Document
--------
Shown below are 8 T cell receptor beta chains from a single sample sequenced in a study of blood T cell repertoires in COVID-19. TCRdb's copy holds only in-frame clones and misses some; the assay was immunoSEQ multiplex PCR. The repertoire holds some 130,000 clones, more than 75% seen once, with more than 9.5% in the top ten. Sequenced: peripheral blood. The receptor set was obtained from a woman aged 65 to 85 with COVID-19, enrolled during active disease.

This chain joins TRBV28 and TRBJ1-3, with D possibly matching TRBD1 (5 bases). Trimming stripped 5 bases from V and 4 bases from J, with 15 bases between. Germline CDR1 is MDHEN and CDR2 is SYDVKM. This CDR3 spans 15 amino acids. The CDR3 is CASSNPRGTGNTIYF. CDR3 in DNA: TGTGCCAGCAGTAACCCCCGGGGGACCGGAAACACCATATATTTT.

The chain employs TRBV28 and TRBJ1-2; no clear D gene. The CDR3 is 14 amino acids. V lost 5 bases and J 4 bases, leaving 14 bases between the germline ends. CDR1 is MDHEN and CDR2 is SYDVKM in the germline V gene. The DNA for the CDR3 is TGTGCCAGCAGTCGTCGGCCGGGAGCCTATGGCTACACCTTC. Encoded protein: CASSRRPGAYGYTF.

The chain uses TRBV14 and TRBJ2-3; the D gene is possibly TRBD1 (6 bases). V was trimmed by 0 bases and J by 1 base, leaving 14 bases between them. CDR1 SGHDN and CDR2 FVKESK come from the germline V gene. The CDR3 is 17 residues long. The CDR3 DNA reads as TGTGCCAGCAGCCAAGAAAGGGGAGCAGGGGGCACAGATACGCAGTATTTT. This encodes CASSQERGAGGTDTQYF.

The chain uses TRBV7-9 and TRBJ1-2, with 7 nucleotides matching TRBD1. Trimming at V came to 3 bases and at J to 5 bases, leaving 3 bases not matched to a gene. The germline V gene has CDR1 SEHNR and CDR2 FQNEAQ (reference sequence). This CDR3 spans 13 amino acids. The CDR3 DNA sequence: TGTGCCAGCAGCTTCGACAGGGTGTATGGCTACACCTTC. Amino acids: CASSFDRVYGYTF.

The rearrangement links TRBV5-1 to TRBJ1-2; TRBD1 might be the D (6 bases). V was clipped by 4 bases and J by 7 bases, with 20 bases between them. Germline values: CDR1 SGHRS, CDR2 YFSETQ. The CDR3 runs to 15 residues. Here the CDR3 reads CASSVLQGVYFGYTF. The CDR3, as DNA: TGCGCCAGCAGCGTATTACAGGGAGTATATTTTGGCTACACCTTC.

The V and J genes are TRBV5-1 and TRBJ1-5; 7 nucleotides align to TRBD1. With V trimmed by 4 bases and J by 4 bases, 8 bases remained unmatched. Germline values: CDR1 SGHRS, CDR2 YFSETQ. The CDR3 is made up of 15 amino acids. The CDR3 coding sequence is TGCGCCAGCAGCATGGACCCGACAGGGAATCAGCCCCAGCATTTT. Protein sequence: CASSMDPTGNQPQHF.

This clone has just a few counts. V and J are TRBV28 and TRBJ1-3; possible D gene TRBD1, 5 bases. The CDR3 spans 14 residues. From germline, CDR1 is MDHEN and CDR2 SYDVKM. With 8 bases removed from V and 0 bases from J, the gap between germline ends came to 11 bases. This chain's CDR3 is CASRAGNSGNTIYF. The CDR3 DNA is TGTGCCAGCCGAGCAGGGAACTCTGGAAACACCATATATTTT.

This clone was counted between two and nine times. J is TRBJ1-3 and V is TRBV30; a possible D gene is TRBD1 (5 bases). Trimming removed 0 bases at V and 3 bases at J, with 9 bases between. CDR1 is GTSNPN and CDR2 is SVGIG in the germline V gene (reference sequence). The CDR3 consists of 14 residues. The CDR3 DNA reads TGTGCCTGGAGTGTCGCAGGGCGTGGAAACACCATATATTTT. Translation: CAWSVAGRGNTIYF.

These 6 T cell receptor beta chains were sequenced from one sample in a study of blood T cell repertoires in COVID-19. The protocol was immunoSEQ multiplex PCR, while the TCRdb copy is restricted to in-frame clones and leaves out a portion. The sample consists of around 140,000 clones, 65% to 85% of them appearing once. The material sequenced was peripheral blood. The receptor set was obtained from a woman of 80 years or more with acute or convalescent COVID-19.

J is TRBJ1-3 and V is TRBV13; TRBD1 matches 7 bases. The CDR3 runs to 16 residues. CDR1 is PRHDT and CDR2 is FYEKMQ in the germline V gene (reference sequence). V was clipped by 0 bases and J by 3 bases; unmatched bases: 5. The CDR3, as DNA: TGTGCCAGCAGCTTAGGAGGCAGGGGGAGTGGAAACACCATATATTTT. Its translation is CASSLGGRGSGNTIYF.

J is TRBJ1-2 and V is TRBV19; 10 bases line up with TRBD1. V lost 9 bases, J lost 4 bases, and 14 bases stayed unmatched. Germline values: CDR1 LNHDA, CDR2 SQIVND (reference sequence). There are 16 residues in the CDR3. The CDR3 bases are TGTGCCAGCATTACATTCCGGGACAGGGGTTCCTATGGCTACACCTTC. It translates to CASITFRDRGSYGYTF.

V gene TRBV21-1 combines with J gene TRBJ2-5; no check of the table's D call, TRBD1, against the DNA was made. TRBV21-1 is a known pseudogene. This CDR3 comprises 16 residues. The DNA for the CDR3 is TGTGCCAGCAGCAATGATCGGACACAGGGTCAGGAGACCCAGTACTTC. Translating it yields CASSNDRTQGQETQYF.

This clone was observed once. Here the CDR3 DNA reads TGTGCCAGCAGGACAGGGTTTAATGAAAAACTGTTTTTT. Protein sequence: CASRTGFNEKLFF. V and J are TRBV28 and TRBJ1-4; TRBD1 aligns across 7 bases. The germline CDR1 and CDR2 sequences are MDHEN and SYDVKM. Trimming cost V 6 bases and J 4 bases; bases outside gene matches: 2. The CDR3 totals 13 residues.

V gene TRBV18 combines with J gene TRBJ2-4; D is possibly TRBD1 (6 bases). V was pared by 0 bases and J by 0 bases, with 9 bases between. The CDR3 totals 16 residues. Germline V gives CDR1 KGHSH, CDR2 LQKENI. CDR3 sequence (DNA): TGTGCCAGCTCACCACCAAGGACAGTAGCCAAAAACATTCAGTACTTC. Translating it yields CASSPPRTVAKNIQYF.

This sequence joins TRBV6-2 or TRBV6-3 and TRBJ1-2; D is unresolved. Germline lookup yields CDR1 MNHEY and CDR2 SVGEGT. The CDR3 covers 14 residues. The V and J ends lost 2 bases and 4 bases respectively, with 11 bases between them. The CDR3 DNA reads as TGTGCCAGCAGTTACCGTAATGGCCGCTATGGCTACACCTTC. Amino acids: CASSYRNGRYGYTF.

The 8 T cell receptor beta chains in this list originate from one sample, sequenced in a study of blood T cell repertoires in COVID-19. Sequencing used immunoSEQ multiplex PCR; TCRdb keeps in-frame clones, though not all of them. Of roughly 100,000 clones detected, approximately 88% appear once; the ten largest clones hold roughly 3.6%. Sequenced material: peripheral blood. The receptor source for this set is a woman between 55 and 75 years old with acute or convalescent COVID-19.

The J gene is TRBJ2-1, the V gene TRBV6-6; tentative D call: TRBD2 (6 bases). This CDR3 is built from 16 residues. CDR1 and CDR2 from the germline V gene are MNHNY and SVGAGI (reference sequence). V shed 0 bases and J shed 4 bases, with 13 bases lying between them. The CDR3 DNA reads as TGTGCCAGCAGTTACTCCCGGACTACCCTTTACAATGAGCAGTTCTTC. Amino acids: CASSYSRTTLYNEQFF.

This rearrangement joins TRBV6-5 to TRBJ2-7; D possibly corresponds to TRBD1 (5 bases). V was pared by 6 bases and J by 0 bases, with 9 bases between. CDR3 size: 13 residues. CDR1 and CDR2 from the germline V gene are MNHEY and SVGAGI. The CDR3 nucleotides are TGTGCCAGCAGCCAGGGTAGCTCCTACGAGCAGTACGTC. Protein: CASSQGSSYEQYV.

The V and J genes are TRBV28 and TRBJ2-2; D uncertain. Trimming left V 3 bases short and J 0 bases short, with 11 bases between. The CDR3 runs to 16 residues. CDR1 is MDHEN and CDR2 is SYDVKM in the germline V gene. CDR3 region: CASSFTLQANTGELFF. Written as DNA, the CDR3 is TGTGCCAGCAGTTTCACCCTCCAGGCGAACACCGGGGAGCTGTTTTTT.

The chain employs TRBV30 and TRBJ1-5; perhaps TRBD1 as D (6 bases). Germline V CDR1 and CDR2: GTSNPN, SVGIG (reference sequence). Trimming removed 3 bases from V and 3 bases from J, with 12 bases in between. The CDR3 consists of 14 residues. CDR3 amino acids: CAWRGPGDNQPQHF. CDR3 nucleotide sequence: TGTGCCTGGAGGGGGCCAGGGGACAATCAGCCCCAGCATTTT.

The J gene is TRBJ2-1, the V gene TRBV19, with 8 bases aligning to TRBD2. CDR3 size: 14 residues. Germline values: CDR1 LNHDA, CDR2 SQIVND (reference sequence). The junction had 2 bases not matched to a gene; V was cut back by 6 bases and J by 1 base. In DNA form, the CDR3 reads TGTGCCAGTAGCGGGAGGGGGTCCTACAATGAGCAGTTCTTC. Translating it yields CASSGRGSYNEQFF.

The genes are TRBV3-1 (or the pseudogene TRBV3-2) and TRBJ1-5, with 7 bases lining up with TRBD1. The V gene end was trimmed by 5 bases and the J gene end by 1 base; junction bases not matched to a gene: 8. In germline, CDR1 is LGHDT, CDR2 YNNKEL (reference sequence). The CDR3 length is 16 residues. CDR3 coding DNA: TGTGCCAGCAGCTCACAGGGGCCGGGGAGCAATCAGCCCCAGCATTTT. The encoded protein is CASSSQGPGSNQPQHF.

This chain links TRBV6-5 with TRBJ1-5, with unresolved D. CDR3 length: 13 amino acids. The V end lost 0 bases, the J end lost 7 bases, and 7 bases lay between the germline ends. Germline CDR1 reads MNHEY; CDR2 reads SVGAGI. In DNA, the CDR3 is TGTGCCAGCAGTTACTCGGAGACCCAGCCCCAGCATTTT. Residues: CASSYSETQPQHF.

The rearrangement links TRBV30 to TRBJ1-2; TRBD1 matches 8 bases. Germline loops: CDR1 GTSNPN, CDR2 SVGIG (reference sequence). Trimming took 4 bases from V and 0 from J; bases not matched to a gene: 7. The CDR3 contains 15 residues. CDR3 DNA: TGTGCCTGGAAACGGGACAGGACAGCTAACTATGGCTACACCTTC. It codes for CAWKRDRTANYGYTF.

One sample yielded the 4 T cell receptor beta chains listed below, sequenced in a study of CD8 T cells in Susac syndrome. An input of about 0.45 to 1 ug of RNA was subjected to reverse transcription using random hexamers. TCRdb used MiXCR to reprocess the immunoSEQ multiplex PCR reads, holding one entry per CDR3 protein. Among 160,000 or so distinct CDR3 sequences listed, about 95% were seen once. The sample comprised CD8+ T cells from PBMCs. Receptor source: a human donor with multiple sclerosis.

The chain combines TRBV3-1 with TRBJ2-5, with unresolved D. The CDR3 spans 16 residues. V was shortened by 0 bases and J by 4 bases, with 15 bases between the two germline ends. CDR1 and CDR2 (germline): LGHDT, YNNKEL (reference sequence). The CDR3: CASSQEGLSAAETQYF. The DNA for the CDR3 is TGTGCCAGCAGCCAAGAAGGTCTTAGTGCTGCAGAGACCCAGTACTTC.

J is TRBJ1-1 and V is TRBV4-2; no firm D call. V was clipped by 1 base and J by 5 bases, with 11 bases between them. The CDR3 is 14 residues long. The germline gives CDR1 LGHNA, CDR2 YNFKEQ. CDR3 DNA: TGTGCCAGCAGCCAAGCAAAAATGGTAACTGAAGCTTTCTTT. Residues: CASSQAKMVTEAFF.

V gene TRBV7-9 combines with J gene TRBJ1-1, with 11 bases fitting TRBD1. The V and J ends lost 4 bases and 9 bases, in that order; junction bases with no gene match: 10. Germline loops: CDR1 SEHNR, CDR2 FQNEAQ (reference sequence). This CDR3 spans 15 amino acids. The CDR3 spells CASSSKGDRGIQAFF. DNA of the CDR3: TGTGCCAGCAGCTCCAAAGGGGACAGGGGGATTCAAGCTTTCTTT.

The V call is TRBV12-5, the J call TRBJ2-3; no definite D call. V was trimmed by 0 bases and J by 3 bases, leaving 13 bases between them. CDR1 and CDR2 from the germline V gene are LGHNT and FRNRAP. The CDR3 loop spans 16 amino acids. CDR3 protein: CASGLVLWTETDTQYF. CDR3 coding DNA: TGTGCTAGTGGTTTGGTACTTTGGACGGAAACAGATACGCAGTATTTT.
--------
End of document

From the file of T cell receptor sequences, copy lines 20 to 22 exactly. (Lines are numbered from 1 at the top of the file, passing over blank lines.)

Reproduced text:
The V and J genes are TRBV28 and TRBJ2-2; D uncertain. Trimming left V 3 bases short and J 0 bases short, with 11 bases between. The CDR3 runs to 16 residues. CDR1 is MDHEN and CDR2 is SYDVKM in the germline V gene. CDR3 region: CASSFTLQANTGELFF. Written as DNA, the CDR3 is TGTGCCAGCAGTTTCACCCTCCAGGCGAACACCGGGGAGCTGTTTTTT.

The chain employs TRBV30 and TRBJ1-5; perhaps TRBD1 as D (6 bases). Germline V CDR1 and CDR2: GTSNPN, SVGIG (reference sequence). Trimming removed 3 bases from V and 3 bases from J, with 12 bases in between. The CDR3 consists of 14 residues. CDR3 amino acids: CAWRGPGDNQPQHF. CDR3 nucleotide sequence: TGTGCCTGGAGGGGGCCAGGGGACAATCAGCCCCAGCATTTT.

The J gene is TRBJ2-1, the V gene TRBV19, with 8 bases aligning to TRBD2. CDR3 size: 14 residues. Germline values: CDR1 LNHDA, CDR2 SQIVND (reference sequence). The junction had 2 bases not matched to a gene; V was cut back by 6 bases and J by 1 base. In DNA form, the CDR3 reads TGTGCCAGTAGCGGGAGGGGGTCCTACAATGAGCAGTTCTTC. Translating it yields CASSGRGSYNEQFF.